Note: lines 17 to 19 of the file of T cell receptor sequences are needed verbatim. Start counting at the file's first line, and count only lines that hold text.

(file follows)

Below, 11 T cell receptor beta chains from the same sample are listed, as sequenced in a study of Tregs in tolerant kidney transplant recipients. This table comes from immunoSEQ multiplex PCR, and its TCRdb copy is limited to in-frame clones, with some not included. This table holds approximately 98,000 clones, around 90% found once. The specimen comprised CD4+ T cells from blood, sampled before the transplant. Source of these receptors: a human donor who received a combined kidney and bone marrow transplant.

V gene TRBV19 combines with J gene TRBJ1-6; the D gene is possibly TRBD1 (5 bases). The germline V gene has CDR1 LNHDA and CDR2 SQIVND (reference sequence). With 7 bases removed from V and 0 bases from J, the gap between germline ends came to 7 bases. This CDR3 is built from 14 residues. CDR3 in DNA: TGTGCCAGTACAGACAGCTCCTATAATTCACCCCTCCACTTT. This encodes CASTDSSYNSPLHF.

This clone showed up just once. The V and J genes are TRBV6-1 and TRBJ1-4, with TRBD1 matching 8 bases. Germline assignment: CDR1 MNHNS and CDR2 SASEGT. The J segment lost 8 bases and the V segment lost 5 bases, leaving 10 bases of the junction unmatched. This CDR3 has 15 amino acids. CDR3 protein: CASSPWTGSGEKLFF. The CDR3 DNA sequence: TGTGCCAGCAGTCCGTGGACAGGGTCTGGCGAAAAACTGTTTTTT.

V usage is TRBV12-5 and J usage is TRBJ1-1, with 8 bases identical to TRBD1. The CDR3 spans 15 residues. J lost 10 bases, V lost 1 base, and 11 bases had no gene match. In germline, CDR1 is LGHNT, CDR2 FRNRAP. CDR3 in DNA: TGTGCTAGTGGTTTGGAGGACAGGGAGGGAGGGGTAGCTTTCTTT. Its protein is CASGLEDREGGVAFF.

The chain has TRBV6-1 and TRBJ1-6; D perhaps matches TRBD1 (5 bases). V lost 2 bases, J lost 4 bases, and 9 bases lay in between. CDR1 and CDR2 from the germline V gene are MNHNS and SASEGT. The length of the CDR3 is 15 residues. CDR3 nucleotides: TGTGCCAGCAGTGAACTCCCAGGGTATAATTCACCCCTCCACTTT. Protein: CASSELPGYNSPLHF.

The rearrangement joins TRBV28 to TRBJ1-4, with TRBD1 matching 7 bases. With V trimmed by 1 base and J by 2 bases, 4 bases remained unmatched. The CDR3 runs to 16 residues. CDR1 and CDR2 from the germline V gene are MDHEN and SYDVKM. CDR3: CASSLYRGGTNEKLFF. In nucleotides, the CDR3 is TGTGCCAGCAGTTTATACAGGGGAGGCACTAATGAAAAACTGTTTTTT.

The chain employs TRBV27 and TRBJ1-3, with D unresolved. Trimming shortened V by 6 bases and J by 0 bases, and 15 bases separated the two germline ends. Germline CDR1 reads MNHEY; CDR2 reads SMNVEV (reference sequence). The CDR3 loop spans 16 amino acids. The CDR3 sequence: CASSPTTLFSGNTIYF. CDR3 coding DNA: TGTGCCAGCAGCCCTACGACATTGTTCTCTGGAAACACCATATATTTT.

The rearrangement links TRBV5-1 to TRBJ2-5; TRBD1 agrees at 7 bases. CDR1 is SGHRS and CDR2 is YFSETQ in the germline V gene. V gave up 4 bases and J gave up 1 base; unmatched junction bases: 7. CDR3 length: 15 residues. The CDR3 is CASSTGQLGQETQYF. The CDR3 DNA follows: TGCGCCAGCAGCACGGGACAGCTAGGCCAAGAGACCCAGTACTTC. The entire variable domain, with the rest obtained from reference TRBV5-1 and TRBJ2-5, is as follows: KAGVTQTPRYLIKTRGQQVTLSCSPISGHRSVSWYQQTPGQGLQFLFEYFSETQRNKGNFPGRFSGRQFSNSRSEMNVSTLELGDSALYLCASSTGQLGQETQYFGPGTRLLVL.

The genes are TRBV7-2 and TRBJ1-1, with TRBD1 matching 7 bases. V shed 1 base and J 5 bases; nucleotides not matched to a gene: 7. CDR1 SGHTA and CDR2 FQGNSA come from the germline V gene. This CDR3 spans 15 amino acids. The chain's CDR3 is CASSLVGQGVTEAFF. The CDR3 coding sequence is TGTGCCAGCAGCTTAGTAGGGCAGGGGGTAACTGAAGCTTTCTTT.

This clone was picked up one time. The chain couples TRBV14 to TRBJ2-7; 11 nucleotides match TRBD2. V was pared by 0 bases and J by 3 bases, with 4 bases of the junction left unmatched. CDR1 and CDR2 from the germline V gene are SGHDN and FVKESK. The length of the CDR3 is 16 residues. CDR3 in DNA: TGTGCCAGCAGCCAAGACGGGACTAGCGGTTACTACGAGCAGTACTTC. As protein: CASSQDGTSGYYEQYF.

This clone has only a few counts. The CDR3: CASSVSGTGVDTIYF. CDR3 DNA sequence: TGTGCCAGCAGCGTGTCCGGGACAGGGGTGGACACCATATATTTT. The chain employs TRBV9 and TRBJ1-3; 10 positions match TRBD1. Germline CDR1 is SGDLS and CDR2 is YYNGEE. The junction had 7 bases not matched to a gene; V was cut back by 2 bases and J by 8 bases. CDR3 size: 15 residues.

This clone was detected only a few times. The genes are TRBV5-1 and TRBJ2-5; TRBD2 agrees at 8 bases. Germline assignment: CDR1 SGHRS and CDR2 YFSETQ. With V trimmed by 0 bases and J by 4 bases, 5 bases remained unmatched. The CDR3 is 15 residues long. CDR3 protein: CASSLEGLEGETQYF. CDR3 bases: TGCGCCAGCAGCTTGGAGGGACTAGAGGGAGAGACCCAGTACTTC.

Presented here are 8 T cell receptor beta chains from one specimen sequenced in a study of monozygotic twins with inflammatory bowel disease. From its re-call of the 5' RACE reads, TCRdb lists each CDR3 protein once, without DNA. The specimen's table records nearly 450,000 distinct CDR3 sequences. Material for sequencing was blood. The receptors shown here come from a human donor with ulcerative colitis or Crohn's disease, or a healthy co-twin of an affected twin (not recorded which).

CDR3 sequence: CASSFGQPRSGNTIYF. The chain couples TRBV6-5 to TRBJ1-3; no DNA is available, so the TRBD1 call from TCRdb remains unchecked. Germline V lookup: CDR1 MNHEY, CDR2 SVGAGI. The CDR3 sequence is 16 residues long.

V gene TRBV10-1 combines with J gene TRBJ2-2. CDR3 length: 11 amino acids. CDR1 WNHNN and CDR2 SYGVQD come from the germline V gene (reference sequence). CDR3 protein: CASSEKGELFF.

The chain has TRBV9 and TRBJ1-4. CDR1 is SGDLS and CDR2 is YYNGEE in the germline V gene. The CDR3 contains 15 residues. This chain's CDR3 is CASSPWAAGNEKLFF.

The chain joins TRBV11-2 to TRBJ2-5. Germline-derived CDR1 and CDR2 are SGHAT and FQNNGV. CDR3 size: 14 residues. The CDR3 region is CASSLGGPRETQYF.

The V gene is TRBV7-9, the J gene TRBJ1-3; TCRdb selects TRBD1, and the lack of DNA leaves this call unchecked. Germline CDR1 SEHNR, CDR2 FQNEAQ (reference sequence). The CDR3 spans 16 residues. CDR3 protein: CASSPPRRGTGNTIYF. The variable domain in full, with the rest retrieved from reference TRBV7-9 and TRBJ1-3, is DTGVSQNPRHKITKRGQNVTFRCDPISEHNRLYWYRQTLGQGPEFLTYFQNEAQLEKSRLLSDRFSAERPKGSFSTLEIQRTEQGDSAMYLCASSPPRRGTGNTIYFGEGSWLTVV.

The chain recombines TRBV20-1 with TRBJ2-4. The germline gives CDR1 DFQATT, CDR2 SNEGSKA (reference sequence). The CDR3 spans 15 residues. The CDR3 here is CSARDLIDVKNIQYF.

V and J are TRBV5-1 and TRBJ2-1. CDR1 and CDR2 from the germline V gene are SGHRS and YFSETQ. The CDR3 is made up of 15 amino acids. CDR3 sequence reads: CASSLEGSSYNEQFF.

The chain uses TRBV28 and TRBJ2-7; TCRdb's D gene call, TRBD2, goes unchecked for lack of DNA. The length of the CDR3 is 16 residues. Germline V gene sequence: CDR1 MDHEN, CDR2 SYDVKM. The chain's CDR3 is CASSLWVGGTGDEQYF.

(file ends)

The chain joins TRBV11-2 to TRBJ2-5. Germline-derived CDR1 and CDR2 are SGHAT and FQNNGV. CDR3 size: 14 residues. The CDR3 region is CASSLGGPRETQYF.

The V gene is TRBV7-9, the J gene TRBJ1-3; TCRdb selects TRBD1, and the lack of DNA leaves this call unchecked. Germline CDR1 SEHNR, CDR2 FQNEAQ (reference sequence). The CDR3 spans 16 residues. CDR3 protein: CASSPPRRGTGNTIYF. The variable domain in full, with the rest retrieved from reference TRBV7-9 and TRBJ1-3, is DTGVSQNPRHKITKRGQNVTFRCDPISEHNRLYWYRQTLGQGPEFLTYFQNEAQLEKSRLLSDRFSAERPKGSFSTLEIQRTEQGDSAMYLCASSPPRRGTGNTIYFGEGSWLTVV.

The chain recombines TRBV20-1 with TRBJ2-4. The germline gives CDR1 DFQATT, CDR2 SNEGSKA (reference sequence). The CDR3 spans 15 residues. The CDR3 here is CSARDLIDVKNIQYF.